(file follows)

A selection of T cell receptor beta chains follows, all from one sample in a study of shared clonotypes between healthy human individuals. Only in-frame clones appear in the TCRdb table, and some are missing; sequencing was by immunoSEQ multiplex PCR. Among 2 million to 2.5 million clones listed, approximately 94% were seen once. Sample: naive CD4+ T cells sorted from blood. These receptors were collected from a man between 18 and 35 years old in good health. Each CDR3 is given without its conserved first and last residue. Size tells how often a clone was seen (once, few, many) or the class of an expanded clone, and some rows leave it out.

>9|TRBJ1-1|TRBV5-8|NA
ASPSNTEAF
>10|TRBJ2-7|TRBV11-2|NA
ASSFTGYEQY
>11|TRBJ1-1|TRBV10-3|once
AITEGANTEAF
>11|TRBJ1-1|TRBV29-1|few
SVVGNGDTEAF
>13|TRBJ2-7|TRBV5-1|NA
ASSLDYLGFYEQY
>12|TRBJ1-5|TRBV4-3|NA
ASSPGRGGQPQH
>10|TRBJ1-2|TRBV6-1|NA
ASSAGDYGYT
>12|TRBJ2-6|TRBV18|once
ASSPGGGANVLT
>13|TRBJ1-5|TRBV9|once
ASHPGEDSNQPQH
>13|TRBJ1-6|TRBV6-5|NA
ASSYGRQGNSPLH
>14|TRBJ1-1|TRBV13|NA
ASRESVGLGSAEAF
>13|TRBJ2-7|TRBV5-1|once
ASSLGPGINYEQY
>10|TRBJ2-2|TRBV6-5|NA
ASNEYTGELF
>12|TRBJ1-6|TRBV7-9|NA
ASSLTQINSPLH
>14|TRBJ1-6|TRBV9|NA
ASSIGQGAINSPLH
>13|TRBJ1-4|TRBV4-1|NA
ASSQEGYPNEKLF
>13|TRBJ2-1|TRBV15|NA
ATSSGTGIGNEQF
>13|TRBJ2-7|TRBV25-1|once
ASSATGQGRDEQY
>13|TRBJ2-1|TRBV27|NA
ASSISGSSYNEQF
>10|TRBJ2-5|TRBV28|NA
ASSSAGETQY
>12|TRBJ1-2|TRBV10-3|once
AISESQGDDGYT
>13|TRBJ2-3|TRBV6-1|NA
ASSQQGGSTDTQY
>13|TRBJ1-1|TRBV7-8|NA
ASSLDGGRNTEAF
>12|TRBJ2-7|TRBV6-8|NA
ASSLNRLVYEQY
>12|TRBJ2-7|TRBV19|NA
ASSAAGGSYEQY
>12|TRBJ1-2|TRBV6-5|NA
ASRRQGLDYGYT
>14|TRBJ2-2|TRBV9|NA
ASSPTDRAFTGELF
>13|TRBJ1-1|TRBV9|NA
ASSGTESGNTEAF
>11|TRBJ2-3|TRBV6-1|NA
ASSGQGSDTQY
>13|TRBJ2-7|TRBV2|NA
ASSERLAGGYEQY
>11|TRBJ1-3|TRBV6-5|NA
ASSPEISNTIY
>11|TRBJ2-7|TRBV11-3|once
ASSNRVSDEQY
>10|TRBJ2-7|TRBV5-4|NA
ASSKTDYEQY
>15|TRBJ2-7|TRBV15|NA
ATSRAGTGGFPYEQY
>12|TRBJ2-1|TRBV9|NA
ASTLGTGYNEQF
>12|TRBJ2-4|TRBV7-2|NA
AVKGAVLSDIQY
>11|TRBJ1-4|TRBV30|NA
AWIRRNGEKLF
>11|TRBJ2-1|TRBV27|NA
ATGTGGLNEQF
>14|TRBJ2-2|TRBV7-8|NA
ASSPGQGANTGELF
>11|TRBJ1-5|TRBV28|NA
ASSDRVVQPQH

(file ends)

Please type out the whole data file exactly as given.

A selection of T cell receptor beta chains follows, all from one sample in a study of shared clonotypes between healthy human individuals. Only in-frame clones appear in the TCRdb table, and some are missing; sequencing was by immunoSEQ multiplex PCR. Among 2 million to 2.5 million clones listed, approximately 94% were seen once. Sample: naive CD4+ T cells sorted from blood. These receptors were collected from a man between 18 and 35 years old in good health. Each CDR3 is given without its conserved first and last residue. Size tells how often a clone was seen (once, few, many) or the class of an expanded clone, and some rows leave it out.

>9|TRBJ1-1|TRBV5-8|NA
ASPSNTEAF
>10|TRBJ2-7|TRBV11-2|NA
ASSFTGYEQY
>11|TRBJ1-1|TRBV10-3|once
AITEGANTEAF
>11|TRBJ1-1|TRBV29-1|few
SVVGNGDTEAF
>13|TRBJ2-7|TRBV5-1|NA
ASSLDYLGFYEQY
>12|TRBJ1-5|TRBV4-3|NA
ASSPGRGGQPQH
>10|TRBJ1-2|TRBV6-1|NA
ASSAGDYGYT
>12|TRBJ2-6|TRBV18|once
ASSPGGGANVLT
>13|TRBJ1-5|TRBV9|once
ASHPGEDSNQPQH
>13|TRBJ1-6|TRBV6-5|NA
ASSYGRQGNSPLH
>14|TRBJ1-1|TRBV13|NA
ASRESVGLGSAEAF
>13|TRBJ2-7|TRBV5-1|once
ASSLGPGINYEQY
>10|TRBJ2-2|TRBV6-5|NA
ASNEYTGELF
>12|TRBJ1-6|TRBV7-9|NA
ASSLTQINSPLH
>14|TRBJ1-6|TRBV9|NA
ASSIGQGAINSPLH
>13|TRBJ1-4|TRBV4-1|NA
ASSQEGYPNEKLF
>13|TRBJ2-1|TRBV15|NA
ATSSGTGIGNEQF
>13|TRBJ2-7|TRBV25-1|once
ASSATGQGRDEQY
>13|TRBJ2-1|TRBV27|NA
ASSISGSSYNEQF
>10|TRBJ2-5|TRBV28|NA
ASSSAGETQY
>12|TRBJ1-2|TRBV10-3|once
AISESQGDDGYT
>13|TRBJ2-3|TRBV6-1|NA
ASSQQGGSTDTQY
>13|TRBJ1-1|TRBV7-8|NA
ASSLDGGRNTEAF
>12|TRBJ2-7|TRBV6-8|NA
ASSLNRLVYEQY
>12|TRBJ2-7|TRBV19|NA
ASSAAGGSYEQY
>12|TRBJ1-2|TRBV6-5|NA
ASRRQGLDYGYT
>14|TRBJ2-2|TRBV9|NA
ASSPTDRAFTGELF
>13|TRBJ1-1|TRBV9|NA
ASSGTESGNTEAF
>11|TRBJ2-3|TRBV6-1|NA
ASSGQGSDTQY
>13|TRBJ2-7|TRBV2|NA
ASSERLAGGYEQY
>11|TRBJ1-3|TRBV6-5|NA
ASSPEISNTIY
>11|TRBJ2-7|TRBV11-3|once
ASSNRVSDEQY
>10|TRBJ2-7|TRBV5-4|NA
ASSKTDYEQY
>15|TRBJ2-7|TRBV15|NA
ATSRAGTGGFPYEQY
>12|TRBJ2-1|TRBV9|NA
ASTLGTGYNEQF
>12|TRBJ2-4|TRBV7-2|NA
AVKGAVLSDIQY
>11|TRBJ1-4|TRBV30|NA
AWIRRNGEKLF
>11|TRBJ2-1|TRBV27|NA
ATGTGGLNEQF
>14|TRBJ2-2|TRBV7-8|NA
ASSPGQGANTGELF
>11|TRBJ1-5|TRBV28|NA
ASSDRVVQPQH